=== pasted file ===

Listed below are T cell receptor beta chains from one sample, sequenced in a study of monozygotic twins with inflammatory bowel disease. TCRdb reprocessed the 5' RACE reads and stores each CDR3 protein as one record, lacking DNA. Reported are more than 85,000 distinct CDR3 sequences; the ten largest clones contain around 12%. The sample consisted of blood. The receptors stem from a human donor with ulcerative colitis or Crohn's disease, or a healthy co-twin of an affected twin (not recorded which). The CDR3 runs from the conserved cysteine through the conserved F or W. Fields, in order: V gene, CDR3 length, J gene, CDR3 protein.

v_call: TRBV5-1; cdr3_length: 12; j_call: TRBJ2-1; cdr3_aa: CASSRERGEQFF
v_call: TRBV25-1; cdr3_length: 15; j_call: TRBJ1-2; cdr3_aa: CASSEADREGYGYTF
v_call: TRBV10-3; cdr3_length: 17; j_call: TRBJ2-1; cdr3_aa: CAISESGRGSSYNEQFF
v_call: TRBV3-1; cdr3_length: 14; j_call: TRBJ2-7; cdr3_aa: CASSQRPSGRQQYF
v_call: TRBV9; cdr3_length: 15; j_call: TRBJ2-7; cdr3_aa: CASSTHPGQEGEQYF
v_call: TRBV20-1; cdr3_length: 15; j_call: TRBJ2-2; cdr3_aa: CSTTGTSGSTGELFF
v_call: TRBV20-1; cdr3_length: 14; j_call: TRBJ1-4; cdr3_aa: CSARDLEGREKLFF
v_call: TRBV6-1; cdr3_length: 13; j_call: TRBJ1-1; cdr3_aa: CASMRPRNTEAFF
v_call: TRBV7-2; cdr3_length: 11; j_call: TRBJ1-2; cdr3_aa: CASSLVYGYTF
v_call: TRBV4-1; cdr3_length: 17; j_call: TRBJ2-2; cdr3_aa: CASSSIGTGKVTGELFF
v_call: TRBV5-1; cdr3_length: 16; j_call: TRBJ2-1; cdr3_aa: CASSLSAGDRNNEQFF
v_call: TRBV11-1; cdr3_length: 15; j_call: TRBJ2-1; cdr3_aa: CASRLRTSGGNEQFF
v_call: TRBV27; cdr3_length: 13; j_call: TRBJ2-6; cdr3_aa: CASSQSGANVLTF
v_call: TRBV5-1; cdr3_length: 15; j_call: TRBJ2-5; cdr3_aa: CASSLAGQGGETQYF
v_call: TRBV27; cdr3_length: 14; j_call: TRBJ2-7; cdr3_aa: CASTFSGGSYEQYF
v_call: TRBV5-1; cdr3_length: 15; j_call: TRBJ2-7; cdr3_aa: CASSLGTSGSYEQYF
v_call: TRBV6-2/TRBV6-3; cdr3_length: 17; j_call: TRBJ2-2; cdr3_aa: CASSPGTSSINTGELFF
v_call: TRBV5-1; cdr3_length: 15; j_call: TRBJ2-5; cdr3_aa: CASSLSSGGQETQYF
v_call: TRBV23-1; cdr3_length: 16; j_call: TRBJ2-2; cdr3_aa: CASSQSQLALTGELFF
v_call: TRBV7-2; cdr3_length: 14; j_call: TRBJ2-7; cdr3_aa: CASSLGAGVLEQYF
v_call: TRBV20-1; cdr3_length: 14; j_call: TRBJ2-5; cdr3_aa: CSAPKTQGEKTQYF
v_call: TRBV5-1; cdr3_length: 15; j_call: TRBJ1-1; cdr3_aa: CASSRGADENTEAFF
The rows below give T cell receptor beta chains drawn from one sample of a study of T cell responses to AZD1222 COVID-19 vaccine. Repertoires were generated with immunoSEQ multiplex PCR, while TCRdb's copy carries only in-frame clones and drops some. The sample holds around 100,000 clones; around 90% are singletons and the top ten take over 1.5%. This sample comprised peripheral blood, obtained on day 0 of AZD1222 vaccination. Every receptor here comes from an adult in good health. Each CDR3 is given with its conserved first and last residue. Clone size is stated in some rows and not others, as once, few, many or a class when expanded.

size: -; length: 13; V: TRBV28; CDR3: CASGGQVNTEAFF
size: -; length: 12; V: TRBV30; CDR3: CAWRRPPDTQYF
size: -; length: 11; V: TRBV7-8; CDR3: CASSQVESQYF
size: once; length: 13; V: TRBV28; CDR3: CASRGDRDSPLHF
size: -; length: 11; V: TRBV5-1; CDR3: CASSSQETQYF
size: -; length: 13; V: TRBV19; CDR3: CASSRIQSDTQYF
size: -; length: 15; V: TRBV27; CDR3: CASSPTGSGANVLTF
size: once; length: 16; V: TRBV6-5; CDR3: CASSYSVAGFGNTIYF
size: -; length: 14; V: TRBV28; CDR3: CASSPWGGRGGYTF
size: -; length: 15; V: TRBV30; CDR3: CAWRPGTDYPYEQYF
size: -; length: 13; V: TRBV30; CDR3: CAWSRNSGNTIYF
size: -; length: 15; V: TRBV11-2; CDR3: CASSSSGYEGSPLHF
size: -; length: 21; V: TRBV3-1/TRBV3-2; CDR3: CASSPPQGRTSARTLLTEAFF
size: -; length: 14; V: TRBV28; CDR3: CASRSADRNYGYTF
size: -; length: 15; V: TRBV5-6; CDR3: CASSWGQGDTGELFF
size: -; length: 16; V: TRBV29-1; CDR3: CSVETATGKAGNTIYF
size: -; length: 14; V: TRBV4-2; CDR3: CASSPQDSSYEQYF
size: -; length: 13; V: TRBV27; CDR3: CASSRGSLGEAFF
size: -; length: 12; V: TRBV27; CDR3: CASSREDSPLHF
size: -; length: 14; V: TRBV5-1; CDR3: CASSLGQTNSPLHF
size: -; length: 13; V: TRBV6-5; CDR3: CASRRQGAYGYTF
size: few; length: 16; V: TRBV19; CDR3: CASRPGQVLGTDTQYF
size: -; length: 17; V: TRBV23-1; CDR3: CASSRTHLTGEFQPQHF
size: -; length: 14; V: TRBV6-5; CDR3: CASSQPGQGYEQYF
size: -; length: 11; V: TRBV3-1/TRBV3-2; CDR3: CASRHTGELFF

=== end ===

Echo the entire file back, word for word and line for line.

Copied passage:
Listed below are T cell receptor beta chains from one sample, sequenced in a study of monozygotic twins with inflammatory bowel disease. TCRdb reprocessed the 5' RACE reads and stores each CDR3 protein as one record, lacking DNA. Reported are more than 85,000 distinct CDR3 sequences; the ten largest clones contain around 12%. The sample consisted of blood. The receptors stem from a human donor with ulcerative colitis or Crohn's disease, or a healthy co-twin of an affected twin (not recorded which). The CDR3 runs from the conserved cysteine through the conserved F or W. Fields, in order: V gene, CDR3 length, J gene, CDR3 protein.

v_call: TRBV5-1; cdr3_length: 12; j_call: TRBJ2-1; cdr3_aa: CASSRERGEQFF
v_call: TRBV25-1; cdr3_length: 15; j_call: TRBJ1-2; cdr3_aa: CASSEADREGYGYTF
v_call: TRBV10-3; cdr3_length: 17; j_call: TRBJ2-1; cdr3_aa: CAISESGRGSSYNEQFF
v_call: TRBV3-1; cdr3_length: 14; j_call: TRBJ2-7; cdr3_aa: CASSQRPSGRQQYF
v_call: TRBV9; cdr3_length: 15; j_call: TRBJ2-7; cdr3_aa: CASSTHPGQEGEQYF
v_call: TRBV20-1; cdr3_length: 15; j_call: TRBJ2-2; cdr3_aa: CSTTGTSGSTGELFF
v_call: TRBV20-1; cdr3_length: 14; j_call: TRBJ1-4; cdr3_aa: CSARDLEGREKLFF
v_call: TRBV6-1; cdr3_length: 13; j_call: TRBJ1-1; cdr3_aa: CASMRPRNTEAFF
v_call: TRBV7-2; cdr3_length: 11; j_call: TRBJ1-2; cdr3_aa: CASSLVYGYTF
v_call: TRBV4-1; cdr3_length: 17; j_call: TRBJ2-2; cdr3_aa: CASSSIGTGKVTGELFF
v_call: TRBV5-1; cdr3_length: 16; j_call: TRBJ2-1; cdr3_aa: CASSLSAGDRNNEQFF
v_call: TRBV11-1; cdr3_length: 15; j_call: TRBJ2-1; cdr3_aa: CASRLRTSGGNEQFF
v_call: TRBV27; cdr3_length: 13; j_call: TRBJ2-6; cdr3_aa: CASSQSGANVLTF
v_call: TRBV5-1; cdr3_length: 15; j_call: TRBJ2-5; cdr3_aa: CASSLAGQGGETQYF
v_call: TRBV27; cdr3_length: 14; j_call: TRBJ2-7; cdr3_aa: CASTFSGGSYEQYF
v_call: TRBV5-1; cdr3_length: 15; j_call: TRBJ2-7; cdr3_aa: CASSLGTSGSYEQYF
v_call: TRBV6-2/TRBV6-3; cdr3_length: 17; j_call: TRBJ2-2; cdr3_aa: CASSPGTSSINTGELFF
v_call: TRBV5-1; cdr3_length: 15; j_call: TRBJ2-5; cdr3_aa: CASSLSSGGQETQYF
v_call: TRBV23-1; cdr3_length: 16; j_call: TRBJ2-2; cdr3_aa: CASSQSQLALTGELFF
v_call: TRBV7-2; cdr3_length: 14; j_call: TRBJ2-7; cdr3_aa: CASSLGAGVLEQYF
v_call: TRBV20-1; cdr3_length: 14; j_call: TRBJ2-5; cdr3_aa: CSAPKTQGEKTQYF
v_call: TRBV5-1; cdr3_length: 15; j_call: TRBJ1-1; cdr3_aa: CASSRGADENTEAFF
The rows below give T cell receptor beta chains drawn from one sample of a study of T cell responses to AZD1222 COVID-19 vaccine. Repertoires were generated with immunoSEQ multiplex PCR, while TCRdb's copy carries only in-frame clones and drops some. The sample holds around 100,000 clones; around 90% are singletons and the top ten take over 1.5%. This sample comprised peripheral blood, obtained on day 0 of AZD1222 vaccination. Every receptor here comes from an adult in good health. Each CDR3 is given with its conserved first and last residue. Clone size is stated in some rows and not others, as once, few, many or a class when expanded.

size: -; length: 13; V: TRBV28; CDR3: CASGGQVNTEAFF
size: -; length: 12; V: TRBV30; CDR3: CAWRRPPDTQYF
size: -; length: 11; V: TRBV7-8; CDR3: CASSQVESQYF
size: once; length: 13; V: TRBV28; CDR3: CASRGDRDSPLHF
size: -; length: 11; V: TRBV5-1; CDR3: CASSSQETQYF
size: -; length: 13; V: TRBV19; CDR3: CASSRIQSDTQYF
size: -; length: 15; V: TRBV27; CDR3: CASSPTGSGANVLTF
size: once; length: 16; V: TRBV6-5; CDR3: CASSYSVAGFGNTIYF
size: -; length: 14; V: TRBV28; CDR3: CASSPWGGRGGYTF
size: -; length: 15; V: TRBV30; CDR3: CAWRPGTDYPYEQYF
size: -; length: 13; V: TRBV30; CDR3: CAWSRNSGNTIYF
size: -; length: 15; V: TRBV11-2; CDR3: CASSSSGYEGSPLHF
size: -; length: 21; V: TRBV3-1/TRBV3-2; CDR3: CASSPPQGRTSARTLLTEAFF
size: -; length: 14; V: TRBV28; CDR3: CASRSADRNYGYTF
size: -; length: 15; V: TRBV5-6; CDR3: CASSWGQGDTGELFF
size: -; length: 16; V: TRBV29-1; CDR3: CSVETATGKAGNTIYF
size: -; length: 14; V: TRBV4-2; CDR3: CASSPQDSSYEQYF
size: -; length: 13; V: TRBV27; CDR3: CASSRGSLGEAFF
size: -; length: 12; V: TRBV27; CDR3: CASSREDSPLHF
size: -; length: 14; V: TRBV5-1; CDR3: CASSLGQTNSPLHF
size: -; length: 13; V: TRBV6-5; CDR3: CASRRQGAYGYTF
size: few; length: 16; V: TRBV19; CDR3: CASRPGQVLGTDTQYF
size: -; length: 17; V: TRBV23-1; CDR3: CASSRTHLTGEFQPQHF
size: -; length: 14; V: TRBV6-5; CDR3: CASSQPGQGYEQYF
size: -; length: 11; V: TRBV3-1/TRBV3-2; CDR3: CASRHTGELFF